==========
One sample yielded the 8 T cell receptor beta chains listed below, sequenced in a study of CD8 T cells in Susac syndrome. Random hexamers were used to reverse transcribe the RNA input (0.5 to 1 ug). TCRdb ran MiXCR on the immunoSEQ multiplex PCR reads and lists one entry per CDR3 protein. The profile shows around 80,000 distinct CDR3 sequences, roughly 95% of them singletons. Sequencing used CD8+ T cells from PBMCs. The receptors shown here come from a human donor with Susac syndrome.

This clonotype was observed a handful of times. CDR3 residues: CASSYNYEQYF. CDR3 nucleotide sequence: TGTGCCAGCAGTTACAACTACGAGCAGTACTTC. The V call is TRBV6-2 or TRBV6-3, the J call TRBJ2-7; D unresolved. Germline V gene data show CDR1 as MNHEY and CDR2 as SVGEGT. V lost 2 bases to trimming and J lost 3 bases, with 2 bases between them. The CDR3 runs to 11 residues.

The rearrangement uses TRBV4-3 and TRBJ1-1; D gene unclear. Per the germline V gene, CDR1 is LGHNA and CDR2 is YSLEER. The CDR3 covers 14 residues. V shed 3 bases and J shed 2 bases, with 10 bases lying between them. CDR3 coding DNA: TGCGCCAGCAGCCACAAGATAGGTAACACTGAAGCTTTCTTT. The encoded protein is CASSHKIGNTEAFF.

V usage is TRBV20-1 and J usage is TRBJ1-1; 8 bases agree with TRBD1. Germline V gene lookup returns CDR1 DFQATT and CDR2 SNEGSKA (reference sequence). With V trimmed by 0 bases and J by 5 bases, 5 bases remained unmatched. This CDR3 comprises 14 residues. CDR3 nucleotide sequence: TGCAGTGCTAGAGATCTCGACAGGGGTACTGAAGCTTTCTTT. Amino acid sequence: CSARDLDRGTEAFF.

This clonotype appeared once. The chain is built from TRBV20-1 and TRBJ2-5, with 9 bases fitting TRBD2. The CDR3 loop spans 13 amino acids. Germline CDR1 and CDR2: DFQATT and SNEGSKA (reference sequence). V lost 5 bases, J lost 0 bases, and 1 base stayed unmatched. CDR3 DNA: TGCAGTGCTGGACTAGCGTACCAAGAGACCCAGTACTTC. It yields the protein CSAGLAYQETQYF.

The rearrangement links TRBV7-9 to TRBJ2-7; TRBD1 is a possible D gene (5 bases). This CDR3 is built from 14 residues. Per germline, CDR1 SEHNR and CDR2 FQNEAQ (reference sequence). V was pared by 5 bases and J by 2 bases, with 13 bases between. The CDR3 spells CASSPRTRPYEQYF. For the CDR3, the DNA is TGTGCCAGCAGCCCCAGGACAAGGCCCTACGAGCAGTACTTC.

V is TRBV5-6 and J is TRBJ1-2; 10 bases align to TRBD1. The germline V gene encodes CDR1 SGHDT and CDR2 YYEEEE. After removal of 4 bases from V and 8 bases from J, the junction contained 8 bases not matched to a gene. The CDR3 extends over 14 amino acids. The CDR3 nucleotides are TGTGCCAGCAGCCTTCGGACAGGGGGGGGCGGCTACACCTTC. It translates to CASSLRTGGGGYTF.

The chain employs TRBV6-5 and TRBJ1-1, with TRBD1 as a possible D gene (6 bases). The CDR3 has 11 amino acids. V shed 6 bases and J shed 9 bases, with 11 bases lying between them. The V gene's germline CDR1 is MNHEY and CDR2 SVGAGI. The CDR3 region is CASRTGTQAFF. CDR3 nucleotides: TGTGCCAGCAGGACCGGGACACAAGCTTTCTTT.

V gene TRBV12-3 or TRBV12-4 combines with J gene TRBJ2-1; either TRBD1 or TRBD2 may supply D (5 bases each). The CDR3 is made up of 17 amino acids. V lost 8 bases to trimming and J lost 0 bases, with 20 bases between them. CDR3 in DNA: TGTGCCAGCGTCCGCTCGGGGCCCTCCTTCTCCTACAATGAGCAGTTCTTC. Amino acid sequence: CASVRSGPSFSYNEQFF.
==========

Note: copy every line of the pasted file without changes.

One sample yielded the 8 T cell receptor beta chains listed below, sequenced in a study of CD8 T cells in Susac syndrome. Random hexamers were used to reverse transcribe the RNA input (0.5 to 1 ug). TCRdb ran MiXCR on the immunoSEQ multiplex PCR reads and lists one entry per CDR3 protein. The profile shows around 80,000 distinct CDR3 sequences, roughly 95% of them singletons. Sequencing used CD8+ T cells from PBMCs. The receptors shown here come from a human donor with Susac syndrome.

This clonotype was observed a handful of times. CDR3 residues: CASSYNYEQYF. CDR3 nucleotide sequence: TGTGCCAGCAGTTACAACTACGAGCAGTACTTC. The V call is TRBV6-2 or TRBV6-3, the J call TRBJ2-7; D unresolved. Germline V gene data show CDR1 as MNHEY and CDR2 as SVGEGT. V lost 2 bases to trimming and J lost 3 bases, with 2 bases between them. The CDR3 runs to 11 residues.

The rearrangement uses TRBV4-3 and TRBJ1-1; D gene unclear. Per the germline V gene, CDR1 is LGHNA and CDR2 is YSLEER. The CDR3 covers 14 residues. V shed 3 bases and J shed 2 bases, with 10 bases lying between them. CDR3 coding DNA: TGCGCCAGCAGCCACAAGATAGGTAACACTGAAGCTTTCTTT. The encoded protein is CASSHKIGNTEAFF.

V usage is TRBV20-1 and J usage is TRBJ1-1; 8 bases agree with TRBD1. Germline V gene lookup returns CDR1 DFQATT and CDR2 SNEGSKA (reference sequence). With V trimmed by 0 bases and J by 5 bases, 5 bases remained unmatched. This CDR3 comprises 14 residues. CDR3 nucleotide sequence: TGCAGTGCTAGAGATCTCGACAGGGGTACTGAAGCTTTCTTT. Amino acid sequence: CSARDLDRGTEAFF.

This clonotype appeared once. The chain is built from TRBV20-1 and TRBJ2-5, with 9 bases fitting TRBD2. The CDR3 loop spans 13 amino acids. Germline CDR1 and CDR2: DFQATT and SNEGSKA (reference sequence). V lost 5 bases, J lost 0 bases, and 1 base stayed unmatched. CDR3 DNA: TGCAGTGCTGGACTAGCGTACCAAGAGACCCAGTACTTC. It yields the protein CSAGLAYQETQYF.

The rearrangement links TRBV7-9 to TRBJ2-7; TRBD1 is a possible D gene (5 bases). This CDR3 is built from 14 residues. Per germline, CDR1 SEHNR and CDR2 FQNEAQ (reference sequence). V was pared by 5 bases and J by 2 bases, with 13 bases between. The CDR3 spells CASSPRTRPYEQYF. For the CDR3, the DNA is TGTGCCAGCAGCCCCAGGACAAGGCCCTACGAGCAGTACTTC.

V is TRBV5-6 and J is TRBJ1-2; 10 bases align to TRBD1. The germline V gene encodes CDR1 SGHDT and CDR2 YYEEEE. After removal of 4 bases from V and 8 bases from J, the junction contained 8 bases not matched to a gene. The CDR3 extends over 14 amino acids. The CDR3 nucleotides are TGTGCCAGCAGCCTTCGGACAGGGGGGGGCGGCTACACCTTC. It translates to CASSLRTGGGGYTF.

The chain employs TRBV6-5 and TRBJ1-1, with TRBD1 as a possible D gene (6 bases). The CDR3 has 11 amino acids. V shed 6 bases and J shed 9 bases, with 11 bases lying between them. The V gene's germline CDR1 is MNHEY and CDR2 SVGAGI. The CDR3 region is CASRTGTQAFF. CDR3 nucleotides: TGTGCCAGCAGGACCGGGACACAAGCTTTCTTT.

V gene TRBV12-3 or TRBV12-4 combines with J gene TRBJ2-1; either TRBD1 or TRBD2 may supply D (5 bases each). The CDR3 is made up of 17 amino acids. V lost 8 bases to trimming and J lost 0 bases, with 20 bases between them. CDR3 in DNA: TGTGCCAGCGTCCGCTCGGGGCCCTCCTTCTCCTACAATGAGCAGTTCTTC. Amino acid sequence: CASVRSGPSFSYNEQFF.